Sugamo: Grandma's Harajuku
Sugamo, meaning ‘Duck Nest’, is an area located north of central Tokyo, and it is famously known as Grandma’s Harajuku. Harajuku is of course the trendy fashion mecca of youth culture for the wacky, the animated, the bizarre and the uber cute. Sugamo’s shopping street, Jizo-dori, which can be said to be the counterpart to Harajuku’s Takeshita-dori, is where the mature gals flock to hang out and have fun.
The easiest access to Sugamo is either by JR Yamanote Line or Mita Subway Line. Cross the street from the station heading about 200 meters north, you will see the grand arcade sign of Jizo-dori Shopping Street.
Sugamo retains the old shitamachi (downtown) feel of traditional Japan. Jizo-dori is a straight street of about 800 meters long, running between Sugamo and Koshinzuka tram station.
Jizos, the beloved bodhisattva deities in Japan, are the protectors of travellers children and saviors of the lost souls. Although are ready to become fully enlightened and reach Buddha status, a bodhisattva waits to oversee all of the other souls on Earth (and hell) saved and become enlightened first. There are several jizos worshipped around the area, most notably the looming 3.45meter jizo statue of Shinshoji Temple, located just outside the entrance of Jizo-dori, and the popular Koganji Temple, more commonly known as Togenuki Jizo, along the shopping street.
Togenuki stands for thorn (illness) pulling, and the temple is known to promote longevity, curative effects and relief from pain. You can purchase a charm at the temple for your own cure. Another popular feature within the Toganji complex is the Arai Kannon. Kannon is the bodhisattva of mercy and ‘arai’ means to wash. People wait in long queues to pour water over the kannon and wipe parts of the statue corresponding to the ailing parts of their bodies using a white cloth.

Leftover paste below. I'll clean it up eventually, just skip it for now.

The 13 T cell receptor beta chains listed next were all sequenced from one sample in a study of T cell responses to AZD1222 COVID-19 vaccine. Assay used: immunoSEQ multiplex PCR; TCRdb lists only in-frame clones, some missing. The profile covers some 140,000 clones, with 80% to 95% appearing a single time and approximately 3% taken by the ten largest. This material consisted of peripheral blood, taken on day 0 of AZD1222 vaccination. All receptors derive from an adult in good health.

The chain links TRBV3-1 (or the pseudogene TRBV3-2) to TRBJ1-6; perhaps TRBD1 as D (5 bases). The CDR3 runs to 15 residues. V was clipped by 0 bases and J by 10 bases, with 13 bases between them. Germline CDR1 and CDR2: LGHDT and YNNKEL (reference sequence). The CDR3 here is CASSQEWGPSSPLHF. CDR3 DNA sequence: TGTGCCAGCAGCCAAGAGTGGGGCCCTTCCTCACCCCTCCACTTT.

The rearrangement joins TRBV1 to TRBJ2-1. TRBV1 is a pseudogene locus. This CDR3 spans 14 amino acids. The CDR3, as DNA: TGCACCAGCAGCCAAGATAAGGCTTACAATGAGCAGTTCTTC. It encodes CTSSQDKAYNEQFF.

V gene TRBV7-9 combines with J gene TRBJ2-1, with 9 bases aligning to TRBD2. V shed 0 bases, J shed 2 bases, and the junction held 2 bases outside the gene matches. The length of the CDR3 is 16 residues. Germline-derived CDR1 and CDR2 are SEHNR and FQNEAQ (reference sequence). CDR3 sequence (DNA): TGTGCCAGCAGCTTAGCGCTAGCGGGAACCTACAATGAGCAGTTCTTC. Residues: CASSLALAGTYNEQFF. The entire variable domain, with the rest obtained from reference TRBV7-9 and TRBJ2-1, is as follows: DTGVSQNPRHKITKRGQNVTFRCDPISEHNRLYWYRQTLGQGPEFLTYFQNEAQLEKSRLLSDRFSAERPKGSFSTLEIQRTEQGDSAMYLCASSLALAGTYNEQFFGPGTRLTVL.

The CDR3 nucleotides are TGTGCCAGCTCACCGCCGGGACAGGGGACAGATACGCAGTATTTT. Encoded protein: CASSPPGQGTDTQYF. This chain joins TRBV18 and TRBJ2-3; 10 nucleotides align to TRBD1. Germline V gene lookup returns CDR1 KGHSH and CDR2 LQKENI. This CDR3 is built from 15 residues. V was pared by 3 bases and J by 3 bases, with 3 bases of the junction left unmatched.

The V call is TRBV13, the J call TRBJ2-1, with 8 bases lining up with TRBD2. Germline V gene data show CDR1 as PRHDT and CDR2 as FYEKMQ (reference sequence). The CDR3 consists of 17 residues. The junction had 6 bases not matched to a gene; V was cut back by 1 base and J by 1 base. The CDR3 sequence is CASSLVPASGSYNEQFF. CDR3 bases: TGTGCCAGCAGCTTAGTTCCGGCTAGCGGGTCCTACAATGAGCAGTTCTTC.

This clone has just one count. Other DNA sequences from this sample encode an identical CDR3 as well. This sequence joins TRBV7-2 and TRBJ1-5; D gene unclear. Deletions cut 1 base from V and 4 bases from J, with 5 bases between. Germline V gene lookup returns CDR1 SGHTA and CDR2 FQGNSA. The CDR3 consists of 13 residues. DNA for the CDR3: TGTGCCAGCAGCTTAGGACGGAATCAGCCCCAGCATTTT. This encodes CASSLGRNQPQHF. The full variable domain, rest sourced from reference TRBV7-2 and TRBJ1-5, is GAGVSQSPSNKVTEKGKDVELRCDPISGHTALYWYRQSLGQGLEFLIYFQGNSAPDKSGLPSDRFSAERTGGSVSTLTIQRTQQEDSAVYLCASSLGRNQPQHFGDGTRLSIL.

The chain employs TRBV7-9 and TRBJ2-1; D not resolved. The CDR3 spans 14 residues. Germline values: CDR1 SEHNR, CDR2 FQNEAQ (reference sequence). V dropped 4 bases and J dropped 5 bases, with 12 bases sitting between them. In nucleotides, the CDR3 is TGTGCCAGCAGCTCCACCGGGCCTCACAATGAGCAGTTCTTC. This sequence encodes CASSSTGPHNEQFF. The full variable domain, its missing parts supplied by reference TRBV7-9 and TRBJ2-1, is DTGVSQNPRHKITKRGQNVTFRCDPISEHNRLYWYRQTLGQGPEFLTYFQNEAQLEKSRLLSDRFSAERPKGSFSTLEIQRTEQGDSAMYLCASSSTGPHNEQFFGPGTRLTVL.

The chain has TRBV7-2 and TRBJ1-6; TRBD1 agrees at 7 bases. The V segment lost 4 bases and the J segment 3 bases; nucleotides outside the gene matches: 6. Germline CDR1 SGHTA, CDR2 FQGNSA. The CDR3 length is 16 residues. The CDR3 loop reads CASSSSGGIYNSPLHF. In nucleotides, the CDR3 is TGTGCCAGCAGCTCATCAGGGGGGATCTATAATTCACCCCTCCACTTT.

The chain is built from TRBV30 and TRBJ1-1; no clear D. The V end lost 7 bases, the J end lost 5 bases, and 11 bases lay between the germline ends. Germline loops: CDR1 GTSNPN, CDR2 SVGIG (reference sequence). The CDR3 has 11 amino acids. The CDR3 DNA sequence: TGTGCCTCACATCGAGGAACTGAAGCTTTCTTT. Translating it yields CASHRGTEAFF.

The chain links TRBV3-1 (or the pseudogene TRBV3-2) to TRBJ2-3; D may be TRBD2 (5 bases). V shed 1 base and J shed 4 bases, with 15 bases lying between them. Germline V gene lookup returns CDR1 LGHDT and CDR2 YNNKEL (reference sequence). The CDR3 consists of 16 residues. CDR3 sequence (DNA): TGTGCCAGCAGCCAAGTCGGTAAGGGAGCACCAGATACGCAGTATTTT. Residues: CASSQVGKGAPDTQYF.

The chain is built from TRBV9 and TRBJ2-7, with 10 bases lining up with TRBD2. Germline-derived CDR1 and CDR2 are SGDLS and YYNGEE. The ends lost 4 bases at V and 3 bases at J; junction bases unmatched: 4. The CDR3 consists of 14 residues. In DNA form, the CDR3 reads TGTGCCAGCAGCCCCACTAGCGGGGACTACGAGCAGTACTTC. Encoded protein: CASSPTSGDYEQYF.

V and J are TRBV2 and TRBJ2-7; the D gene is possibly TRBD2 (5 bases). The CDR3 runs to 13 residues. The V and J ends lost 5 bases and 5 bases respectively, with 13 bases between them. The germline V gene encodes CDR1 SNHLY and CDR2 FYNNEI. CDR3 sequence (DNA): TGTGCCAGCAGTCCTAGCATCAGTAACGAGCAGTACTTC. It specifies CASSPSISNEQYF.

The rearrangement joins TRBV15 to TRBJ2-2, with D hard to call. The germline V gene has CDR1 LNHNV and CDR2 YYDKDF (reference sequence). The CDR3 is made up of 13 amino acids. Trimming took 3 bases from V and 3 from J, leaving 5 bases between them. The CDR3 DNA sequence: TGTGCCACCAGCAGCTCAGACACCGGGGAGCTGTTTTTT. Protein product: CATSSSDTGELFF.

Towards the very end of the shopping street by the Koshinzuka tram station, there is a charming little Shinto shrine Sugamo Sarutahiko Koshindo with a pair of guardian monkeys seated on foundations with the carvings of the three wise monkeys. These monkeys depict the wisdom of “see no evil, hear no evil and speak no evil”.
Now, turning our attention to fashion, the Jizo-dori is crammed with small shops selling everything from comfortable loose garments, jewelry, wigs, colorful zori sandals, to reading glasses, and the prices are usually a bargain. There are more street vendors and a flea market on auspicious days of the month which are the 4th, 14th and 24th. One cannot help but notice the stacked pile of red panties on display. Aka-pan, as this red underwear is called, is the must-have lingerie of the grandmas. It is believed that the color of red promotes good luck, protection, health and longevity. Are you wondering what to get for your grandma’s next birthday present?
Finally, the delicacies of Jizo-dori will surely thrill even the most curious and jaded taste buds. A popular traditional sweet is called shio daifuku, which is a sweet azuki bean paste wrapped in soft, slightly salted mochi (sticky rice cake) skin. There are rows of shops selling other variety of sweets and snacks, such as yokan (azuki bean paste jelly), sweet potato tarts, dango (skewered rice flour dumplings grilled and commonly dipped in sweet soy sauce), matcha smoothies, senbei (rice crackers), inari sushi (vinegar flavored rice stuffed in deep fried tofu pouches), osekihan (auspicious sticky rice cooked with azuki beans)and ice cream with flavor options of golden sesame seed & milk or black sesame seed & soymilk. Totally spoilt for choice.
I would recommend eating lunch at Konaya（古奈屋), a curry udon (thick white flour noodles) specialty joint. We Japanese just love our own version of curry, cooked in stewed gravy style served over rice, but udon is a common alternative. I ordered my udon bowl with shrimp tempura, which is playfully named on the menu as Tenshi no Hane (angel wings) Tempura. We certainly like to be creative with expressions. The shrimp is served unshelled with beady eyes intact, and I was advised that it is prepared in such a way that you are able to eat the whole thing from head to tail. The head is filled with ‘miso’ , which is considered to be the most flavorful part of the shrimp. I am normally squeamish about eating heads but following the advice, I did make the attempt to eat much of the whole thing, save the eyes. It was crunchy and delicious. The soup was also exquisite, with a delicate balance of spices and a bit of milk added to mellow the taste. I easily finished the soup to the last drop and found at the bottom of the ceramic bowl the word “Arigato”, a simple reminder that after all the prayers and offerings given to gods and deities, gratitude is the key to happiness and well being.
3-37-1 Sugamo, Toshima-ku, Tokyo
Hours: 11:00 – 16:30 hours
※Located next to Togenuki Jizo